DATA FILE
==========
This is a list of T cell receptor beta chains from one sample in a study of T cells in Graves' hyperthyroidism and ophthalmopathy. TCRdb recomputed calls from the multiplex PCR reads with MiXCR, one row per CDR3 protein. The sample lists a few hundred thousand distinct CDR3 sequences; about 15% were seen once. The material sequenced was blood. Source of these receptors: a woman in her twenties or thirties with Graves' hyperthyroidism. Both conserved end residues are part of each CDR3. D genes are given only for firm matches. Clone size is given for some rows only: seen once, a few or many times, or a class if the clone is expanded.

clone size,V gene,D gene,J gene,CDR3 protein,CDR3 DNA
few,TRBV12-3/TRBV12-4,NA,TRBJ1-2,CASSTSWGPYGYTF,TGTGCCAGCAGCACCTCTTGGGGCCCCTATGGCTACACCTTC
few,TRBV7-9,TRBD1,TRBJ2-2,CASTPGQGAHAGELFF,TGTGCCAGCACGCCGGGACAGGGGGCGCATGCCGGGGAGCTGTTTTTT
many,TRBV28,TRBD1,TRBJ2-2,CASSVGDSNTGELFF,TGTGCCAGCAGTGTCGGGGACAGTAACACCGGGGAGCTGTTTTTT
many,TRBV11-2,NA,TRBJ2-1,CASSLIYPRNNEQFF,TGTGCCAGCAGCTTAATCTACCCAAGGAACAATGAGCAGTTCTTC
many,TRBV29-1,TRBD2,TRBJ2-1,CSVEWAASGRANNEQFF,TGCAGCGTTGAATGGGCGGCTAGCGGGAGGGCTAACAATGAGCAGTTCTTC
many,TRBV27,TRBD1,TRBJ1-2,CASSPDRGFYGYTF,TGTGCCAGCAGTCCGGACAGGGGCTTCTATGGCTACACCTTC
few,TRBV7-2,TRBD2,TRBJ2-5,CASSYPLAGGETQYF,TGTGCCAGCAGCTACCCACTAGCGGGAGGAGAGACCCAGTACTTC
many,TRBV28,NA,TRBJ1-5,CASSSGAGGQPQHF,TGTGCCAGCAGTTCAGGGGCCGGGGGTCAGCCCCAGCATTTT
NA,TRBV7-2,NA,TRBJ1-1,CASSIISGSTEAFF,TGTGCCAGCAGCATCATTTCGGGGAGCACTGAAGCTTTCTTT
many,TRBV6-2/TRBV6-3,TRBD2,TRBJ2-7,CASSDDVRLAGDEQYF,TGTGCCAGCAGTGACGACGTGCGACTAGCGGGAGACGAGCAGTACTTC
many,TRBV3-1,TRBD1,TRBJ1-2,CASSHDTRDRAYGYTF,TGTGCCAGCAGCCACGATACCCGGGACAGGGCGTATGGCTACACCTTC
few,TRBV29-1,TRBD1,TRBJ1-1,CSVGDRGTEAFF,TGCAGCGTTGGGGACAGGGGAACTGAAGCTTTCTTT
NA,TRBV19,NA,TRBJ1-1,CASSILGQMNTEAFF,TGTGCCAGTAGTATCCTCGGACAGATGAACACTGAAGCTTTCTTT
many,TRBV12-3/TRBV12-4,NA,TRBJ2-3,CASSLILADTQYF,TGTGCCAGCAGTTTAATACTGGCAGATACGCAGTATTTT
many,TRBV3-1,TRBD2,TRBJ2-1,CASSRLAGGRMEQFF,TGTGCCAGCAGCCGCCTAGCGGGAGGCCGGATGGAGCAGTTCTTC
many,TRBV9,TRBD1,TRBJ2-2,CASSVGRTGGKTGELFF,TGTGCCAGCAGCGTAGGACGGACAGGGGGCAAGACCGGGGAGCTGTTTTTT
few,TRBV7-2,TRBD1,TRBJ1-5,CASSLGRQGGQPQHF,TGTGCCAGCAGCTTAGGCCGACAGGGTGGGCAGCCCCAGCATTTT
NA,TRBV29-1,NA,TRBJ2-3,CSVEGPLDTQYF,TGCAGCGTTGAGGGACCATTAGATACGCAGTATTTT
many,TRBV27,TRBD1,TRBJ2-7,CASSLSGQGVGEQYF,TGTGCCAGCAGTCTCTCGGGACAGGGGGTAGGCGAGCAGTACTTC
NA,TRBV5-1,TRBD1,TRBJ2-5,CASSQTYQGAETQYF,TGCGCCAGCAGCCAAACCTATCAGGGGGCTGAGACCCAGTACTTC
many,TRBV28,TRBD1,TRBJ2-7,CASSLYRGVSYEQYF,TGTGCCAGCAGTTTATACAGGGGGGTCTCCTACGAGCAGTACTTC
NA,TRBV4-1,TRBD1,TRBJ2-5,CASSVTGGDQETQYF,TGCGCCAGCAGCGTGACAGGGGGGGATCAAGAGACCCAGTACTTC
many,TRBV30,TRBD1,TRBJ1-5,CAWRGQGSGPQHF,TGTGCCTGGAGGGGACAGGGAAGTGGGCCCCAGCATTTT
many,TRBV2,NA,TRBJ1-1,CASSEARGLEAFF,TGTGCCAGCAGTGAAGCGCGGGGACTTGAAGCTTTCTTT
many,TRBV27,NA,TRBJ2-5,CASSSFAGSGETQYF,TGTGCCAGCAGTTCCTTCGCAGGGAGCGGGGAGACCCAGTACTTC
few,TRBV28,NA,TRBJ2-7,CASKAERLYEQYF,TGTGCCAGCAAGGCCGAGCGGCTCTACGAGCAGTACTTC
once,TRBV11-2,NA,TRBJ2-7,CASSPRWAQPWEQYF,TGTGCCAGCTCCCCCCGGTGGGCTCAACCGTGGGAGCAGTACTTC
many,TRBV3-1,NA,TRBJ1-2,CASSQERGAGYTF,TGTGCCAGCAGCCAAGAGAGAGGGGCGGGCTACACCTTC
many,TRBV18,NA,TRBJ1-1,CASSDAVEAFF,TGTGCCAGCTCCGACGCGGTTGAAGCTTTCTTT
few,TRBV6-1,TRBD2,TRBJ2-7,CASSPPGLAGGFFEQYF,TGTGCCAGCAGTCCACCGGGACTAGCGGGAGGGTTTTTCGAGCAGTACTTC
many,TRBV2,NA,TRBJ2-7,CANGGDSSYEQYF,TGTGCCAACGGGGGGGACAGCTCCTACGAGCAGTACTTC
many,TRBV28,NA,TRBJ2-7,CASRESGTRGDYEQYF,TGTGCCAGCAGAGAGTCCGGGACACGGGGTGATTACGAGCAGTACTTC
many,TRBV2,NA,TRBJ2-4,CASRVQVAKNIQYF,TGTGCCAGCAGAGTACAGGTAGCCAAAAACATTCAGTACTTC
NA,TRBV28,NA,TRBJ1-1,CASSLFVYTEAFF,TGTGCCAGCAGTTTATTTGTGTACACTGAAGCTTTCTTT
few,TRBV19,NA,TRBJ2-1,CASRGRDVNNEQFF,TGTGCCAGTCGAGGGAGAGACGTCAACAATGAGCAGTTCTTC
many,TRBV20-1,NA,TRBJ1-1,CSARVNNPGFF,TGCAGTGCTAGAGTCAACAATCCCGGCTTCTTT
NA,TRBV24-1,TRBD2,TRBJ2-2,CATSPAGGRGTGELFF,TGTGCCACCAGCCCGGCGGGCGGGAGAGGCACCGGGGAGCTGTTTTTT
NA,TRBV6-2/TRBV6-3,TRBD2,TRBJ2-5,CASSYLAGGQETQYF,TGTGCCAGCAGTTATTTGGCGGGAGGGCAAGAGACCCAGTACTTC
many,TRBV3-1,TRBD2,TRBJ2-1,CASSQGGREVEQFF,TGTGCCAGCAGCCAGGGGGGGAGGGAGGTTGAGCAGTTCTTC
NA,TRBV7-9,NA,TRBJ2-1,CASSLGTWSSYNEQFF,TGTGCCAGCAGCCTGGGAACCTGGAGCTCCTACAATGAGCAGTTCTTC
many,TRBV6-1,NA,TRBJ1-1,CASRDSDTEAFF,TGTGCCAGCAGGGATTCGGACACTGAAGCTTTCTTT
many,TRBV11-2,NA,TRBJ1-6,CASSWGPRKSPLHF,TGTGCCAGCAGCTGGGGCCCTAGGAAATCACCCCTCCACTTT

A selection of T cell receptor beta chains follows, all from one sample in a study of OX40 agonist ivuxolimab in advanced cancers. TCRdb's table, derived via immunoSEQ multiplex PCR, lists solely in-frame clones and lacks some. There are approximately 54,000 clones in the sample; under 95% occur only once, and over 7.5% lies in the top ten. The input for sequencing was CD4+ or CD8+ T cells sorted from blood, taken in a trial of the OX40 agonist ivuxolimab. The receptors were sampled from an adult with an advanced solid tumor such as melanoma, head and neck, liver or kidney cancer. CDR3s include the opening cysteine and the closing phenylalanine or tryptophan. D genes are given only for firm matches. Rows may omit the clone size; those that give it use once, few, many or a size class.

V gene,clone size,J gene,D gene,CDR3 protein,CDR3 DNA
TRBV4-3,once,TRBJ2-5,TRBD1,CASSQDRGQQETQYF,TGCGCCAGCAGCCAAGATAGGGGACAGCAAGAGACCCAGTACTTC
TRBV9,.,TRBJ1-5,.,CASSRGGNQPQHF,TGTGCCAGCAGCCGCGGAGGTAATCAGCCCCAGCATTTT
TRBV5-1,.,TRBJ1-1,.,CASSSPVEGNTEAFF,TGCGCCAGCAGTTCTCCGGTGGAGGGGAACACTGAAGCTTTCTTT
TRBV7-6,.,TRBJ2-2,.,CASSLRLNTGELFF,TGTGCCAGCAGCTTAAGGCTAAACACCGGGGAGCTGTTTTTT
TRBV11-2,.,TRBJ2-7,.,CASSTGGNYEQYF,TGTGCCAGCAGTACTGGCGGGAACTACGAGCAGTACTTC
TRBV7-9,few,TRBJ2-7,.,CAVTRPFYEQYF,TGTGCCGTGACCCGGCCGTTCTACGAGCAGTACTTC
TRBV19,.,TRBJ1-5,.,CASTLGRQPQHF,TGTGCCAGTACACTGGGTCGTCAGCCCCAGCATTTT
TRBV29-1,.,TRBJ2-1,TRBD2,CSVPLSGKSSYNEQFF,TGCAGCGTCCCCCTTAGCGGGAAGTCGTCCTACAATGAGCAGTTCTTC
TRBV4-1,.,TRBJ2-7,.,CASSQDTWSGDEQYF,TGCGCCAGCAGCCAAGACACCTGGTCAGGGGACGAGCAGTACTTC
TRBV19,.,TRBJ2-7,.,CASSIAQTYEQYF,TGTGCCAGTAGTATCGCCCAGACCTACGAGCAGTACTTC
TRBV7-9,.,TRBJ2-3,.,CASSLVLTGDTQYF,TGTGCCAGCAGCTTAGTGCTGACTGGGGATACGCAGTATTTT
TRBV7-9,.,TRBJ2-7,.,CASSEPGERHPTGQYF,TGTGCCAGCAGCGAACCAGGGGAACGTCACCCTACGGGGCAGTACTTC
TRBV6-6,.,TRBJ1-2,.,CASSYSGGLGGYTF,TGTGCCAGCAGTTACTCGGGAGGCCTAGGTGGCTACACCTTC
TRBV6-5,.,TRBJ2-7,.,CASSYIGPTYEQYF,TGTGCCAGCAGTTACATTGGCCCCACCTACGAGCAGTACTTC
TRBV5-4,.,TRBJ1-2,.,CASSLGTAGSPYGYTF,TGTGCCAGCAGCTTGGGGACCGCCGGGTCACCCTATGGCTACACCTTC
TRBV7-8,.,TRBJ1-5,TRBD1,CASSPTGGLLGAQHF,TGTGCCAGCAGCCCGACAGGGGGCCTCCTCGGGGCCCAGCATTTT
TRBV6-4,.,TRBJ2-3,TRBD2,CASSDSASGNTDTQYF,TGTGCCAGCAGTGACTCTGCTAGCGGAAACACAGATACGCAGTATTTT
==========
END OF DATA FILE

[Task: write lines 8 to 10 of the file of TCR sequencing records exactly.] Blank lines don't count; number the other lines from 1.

many,TRBV27,TRBD1,TRBJ1-2,CASSPDRGFYGYTF,TGTGCCAGCAGTCCGGACAGGGGCTTCTATGGCTACACCTTC
few,TRBV7-2,TRBD2,TRBJ2-5,CASSYPLAGGETQYF,TGTGCCAGCAGCTACCCACTAGCGGGAGGAGAGACCCAGTACTTC
many,TRBV28,NA,TRBJ1-5,CASSSGAGGQPQHF,TGTGCCAGCAGTTCAGGGGCCGGGGGTCAGCCCCAGCATTTT